Drought worries doused by an astounding April | TahoeDailyTribune.com

Drought worries doused by an astounding April

Gregory Crofton, Tahoe Daily Tribune

This April was one for the weather books.

The depth of the snowpack along Highway 50 near Sierra-at-Tahoe jumped 11 inches, the impact of the snowiest April in at least 20 years, said Dave Hart, of the California Department of Water Resources.

Reservoirs in California will get a “double bump” once the spring storm pattern breaks and the sun begins to melt the snowpack for a second time. The first bump came at the end of March when temperatures in the 60s shrank the snowpack.

“It certainly was a very respectable April,” said Frank Gehrke, snow survey chief for the Department of Water Resources. “We’re engineers so we don’t get excited.”

The snow survey last month found the snowpack 56 percent below average. April’s snows increased the pack to just 2 percent below average. Numbers specific to the Lake Tahoe Basin are also impressive and soothed concerns that continued drought-like conditions would increase fire danger this summer and drop the level of Lake Tahoe.

“We don’t have to worry about drought … at least in the Eastern Sierra and the Tahoe Basin,” said Gary Barbato, a hydrologist at the National Weather Service in Reno. “They were thinking about the Truckee running out in September. Now the thinking is there will be plenty of water to get through the whole irrigation season.”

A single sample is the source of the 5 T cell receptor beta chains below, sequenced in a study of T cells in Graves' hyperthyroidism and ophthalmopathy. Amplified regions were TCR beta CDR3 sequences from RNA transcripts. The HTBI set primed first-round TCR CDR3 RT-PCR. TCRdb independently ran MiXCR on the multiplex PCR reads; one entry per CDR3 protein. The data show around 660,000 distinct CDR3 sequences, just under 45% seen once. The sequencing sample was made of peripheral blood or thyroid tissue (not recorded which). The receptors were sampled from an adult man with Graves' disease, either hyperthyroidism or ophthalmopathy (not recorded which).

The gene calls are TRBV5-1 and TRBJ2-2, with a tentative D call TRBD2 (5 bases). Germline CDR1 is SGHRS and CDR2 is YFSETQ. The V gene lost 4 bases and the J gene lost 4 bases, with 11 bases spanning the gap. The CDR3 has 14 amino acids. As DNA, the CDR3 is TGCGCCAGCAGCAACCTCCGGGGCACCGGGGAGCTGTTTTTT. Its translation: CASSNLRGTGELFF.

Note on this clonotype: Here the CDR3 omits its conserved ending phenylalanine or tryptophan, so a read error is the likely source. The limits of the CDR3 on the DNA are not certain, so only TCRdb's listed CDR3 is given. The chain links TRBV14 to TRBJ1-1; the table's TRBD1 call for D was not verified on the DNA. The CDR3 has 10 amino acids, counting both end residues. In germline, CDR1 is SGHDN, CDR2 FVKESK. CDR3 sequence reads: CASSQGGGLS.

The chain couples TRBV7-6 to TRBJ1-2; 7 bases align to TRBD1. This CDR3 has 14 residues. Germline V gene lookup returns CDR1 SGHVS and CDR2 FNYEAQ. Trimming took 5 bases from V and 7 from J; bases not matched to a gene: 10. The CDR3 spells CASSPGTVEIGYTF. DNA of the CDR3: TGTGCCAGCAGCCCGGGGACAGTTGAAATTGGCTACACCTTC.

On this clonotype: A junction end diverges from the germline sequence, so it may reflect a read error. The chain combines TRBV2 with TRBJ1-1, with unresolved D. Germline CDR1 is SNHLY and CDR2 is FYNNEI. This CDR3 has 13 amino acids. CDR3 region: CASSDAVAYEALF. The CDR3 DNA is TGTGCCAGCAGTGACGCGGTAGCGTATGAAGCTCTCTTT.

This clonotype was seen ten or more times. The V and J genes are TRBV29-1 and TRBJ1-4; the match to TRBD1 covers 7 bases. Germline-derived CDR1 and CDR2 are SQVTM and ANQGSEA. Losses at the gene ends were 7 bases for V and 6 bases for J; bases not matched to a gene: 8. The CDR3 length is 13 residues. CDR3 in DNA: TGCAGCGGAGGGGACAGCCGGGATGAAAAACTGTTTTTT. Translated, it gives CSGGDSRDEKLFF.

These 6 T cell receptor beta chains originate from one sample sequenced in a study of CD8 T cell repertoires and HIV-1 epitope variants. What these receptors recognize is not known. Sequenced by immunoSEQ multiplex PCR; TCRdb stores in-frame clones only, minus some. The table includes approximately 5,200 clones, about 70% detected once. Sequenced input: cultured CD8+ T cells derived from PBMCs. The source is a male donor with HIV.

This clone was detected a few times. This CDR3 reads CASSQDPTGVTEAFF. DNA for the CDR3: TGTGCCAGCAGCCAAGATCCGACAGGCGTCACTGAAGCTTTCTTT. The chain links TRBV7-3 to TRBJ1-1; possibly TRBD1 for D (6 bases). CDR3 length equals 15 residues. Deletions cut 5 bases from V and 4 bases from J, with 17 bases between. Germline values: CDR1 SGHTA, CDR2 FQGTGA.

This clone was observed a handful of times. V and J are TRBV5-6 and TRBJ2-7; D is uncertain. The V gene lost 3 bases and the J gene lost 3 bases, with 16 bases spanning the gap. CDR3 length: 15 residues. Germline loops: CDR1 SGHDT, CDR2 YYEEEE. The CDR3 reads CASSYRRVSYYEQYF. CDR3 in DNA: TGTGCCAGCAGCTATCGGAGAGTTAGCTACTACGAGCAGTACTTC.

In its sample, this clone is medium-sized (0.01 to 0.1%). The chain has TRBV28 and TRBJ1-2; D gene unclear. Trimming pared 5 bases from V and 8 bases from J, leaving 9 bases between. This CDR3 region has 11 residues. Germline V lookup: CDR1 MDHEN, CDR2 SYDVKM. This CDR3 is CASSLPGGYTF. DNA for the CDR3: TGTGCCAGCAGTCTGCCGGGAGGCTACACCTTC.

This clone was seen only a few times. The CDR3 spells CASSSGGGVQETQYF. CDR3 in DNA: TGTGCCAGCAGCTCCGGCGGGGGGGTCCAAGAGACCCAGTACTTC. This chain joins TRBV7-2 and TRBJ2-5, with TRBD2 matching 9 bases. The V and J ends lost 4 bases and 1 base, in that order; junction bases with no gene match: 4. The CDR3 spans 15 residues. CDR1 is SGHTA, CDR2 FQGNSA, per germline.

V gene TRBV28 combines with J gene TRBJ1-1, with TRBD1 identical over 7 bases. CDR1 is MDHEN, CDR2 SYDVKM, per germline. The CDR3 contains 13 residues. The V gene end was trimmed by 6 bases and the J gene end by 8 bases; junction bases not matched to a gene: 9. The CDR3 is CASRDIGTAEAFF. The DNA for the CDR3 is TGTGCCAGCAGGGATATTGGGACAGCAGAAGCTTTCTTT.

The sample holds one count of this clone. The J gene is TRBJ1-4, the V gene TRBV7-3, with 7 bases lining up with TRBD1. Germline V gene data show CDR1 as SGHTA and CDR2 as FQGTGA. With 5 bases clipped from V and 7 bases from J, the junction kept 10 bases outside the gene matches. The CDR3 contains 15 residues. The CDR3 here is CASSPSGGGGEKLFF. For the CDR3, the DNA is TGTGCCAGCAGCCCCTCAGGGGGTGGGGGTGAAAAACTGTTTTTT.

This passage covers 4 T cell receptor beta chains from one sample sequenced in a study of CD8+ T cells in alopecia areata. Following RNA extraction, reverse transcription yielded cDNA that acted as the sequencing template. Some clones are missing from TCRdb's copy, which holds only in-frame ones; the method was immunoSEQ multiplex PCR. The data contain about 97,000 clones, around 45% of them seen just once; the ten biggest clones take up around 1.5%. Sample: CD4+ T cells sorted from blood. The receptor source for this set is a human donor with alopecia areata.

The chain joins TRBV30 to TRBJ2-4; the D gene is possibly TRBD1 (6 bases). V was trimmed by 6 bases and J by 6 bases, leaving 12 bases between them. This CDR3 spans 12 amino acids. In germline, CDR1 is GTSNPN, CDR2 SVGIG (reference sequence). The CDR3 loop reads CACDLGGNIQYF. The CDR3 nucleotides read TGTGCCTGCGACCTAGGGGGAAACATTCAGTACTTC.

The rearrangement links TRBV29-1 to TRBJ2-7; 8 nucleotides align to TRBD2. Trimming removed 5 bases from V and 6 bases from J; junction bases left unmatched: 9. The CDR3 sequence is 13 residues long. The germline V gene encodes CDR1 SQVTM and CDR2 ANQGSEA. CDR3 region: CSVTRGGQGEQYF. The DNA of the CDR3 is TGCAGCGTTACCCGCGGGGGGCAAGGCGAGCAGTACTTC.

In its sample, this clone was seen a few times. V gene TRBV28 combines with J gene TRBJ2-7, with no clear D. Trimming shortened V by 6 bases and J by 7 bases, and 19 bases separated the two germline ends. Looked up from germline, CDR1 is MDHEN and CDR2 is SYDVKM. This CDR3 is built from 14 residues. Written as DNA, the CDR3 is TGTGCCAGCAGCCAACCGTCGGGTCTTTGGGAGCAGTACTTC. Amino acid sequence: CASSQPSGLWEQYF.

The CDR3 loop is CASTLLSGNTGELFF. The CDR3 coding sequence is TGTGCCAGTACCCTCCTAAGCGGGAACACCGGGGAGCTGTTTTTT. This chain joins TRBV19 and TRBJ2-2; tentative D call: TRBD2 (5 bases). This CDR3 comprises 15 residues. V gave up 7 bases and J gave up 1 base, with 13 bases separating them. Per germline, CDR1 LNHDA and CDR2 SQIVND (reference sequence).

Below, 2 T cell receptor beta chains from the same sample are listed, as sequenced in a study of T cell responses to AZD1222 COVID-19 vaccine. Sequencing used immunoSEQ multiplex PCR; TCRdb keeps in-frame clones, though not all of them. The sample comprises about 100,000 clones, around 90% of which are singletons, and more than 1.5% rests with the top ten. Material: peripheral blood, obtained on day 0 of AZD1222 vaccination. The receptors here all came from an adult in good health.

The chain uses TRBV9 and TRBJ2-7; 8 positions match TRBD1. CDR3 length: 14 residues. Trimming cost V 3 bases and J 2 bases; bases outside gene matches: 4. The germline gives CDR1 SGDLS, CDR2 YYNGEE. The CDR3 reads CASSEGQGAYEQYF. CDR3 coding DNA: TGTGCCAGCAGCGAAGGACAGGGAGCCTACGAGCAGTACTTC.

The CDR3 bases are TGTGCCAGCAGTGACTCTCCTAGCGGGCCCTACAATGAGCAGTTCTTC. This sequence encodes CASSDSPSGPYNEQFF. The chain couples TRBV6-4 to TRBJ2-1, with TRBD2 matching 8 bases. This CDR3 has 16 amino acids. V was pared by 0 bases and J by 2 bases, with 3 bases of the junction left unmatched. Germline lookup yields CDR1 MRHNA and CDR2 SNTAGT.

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The Truckee River, which runs east from Lake Tahoe, is fed by Lake Tahoe and reservoirs in the area. Records show the level of Tahoe rose 4 inches during April and it is expected to rise another 6 inches by early July, Barbato said. The end of June or early July is when the majority of the snowpack that drains into Tahoe has finished its melt and run to the lake.

The water content of the snowpack at Lake Tahoe Basin nearly doubled during April to 12 percent above average, according to snow sensor data collected by the Natural Resource Conservation Service.

The snowpack at Echo Peak, which sits at 7,800 feet and is near the edge of the basin, rose from 27 percent below average to 45 percent above average by the end of the month.

— Gregory Crofton can be reached at (530) 542-8045 or by e-mail at gcrofton@tahoedailytribune.com

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